The Back – I just love this … more topstitching!

The Sides and the Front – magnetic snap pocket, zipper top closure, and an adjustable strap.

I have found a few informative websites for anyone thinking of sewing with Cork Fabric. Sallie Tomato has a great article (that is downloadable too) here. U-Handbag has a great article too explaining how to sew with Cork Fabric and how to make straps and install rivets here.

Just to sum up all the things I have learned about sewing with Cork Fabric:

  1. Don’t iron it. Seam allowances can be held down with glue or topstitching;
  2. Don’t use pins that will leave irreparable holes. Use clips, Wondertape, glue;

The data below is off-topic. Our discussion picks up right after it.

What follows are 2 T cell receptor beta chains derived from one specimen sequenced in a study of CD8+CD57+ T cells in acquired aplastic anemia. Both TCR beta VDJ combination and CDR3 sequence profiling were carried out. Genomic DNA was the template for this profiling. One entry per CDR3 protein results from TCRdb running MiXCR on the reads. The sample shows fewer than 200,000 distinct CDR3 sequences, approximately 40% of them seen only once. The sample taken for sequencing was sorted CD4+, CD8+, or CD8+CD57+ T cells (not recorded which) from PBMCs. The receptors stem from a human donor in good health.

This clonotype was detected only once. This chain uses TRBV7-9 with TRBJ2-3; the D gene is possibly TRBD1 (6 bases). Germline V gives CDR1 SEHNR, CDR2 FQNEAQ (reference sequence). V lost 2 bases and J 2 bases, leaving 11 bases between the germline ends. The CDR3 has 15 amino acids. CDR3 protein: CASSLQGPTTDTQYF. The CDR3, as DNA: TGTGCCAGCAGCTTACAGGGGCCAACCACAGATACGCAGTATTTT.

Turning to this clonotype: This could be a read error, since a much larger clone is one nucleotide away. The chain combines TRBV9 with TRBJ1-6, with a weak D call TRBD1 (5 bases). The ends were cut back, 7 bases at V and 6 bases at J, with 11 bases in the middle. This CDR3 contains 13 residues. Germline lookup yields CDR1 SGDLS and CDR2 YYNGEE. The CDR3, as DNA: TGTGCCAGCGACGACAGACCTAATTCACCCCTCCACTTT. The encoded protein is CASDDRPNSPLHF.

3. Don’t use fusible interfacing. You might not even want an interfacing or stiffener with Cork Fabric, which has lots of body and is thick on its own;
  4. Stitch length 3mm, 3.5 to 4mm for topstitching. Microtex 80 – 90 sewing machine needles. Thread is 40 wt.;
  5. If your strap ends are too thick for your sewing machine try Chicago screws. See the U-Handbag article link above;
  6. A Teflon Foot or a Walking Foot will help with the thick layers. The articles attached here say 3 or 4 layers can be done on a home sewing machine;
  7. Don’t backstitch to lock your seam ends. Pull the threads through instead and tie them off.

Cork Fabric is a wonderful replacement for leather or vinyl. It’s easy to sew and so ecofriendly! I plan on making more bags out of this unique product.

Have you ever tried Cork Fabric? Do you have any extra tips for us? Have I peaked your interest in Cork Fabric?

Happy Sewing! and if I don’t talk to you before the Easter long weekend, Happy Easter to those who celebrate!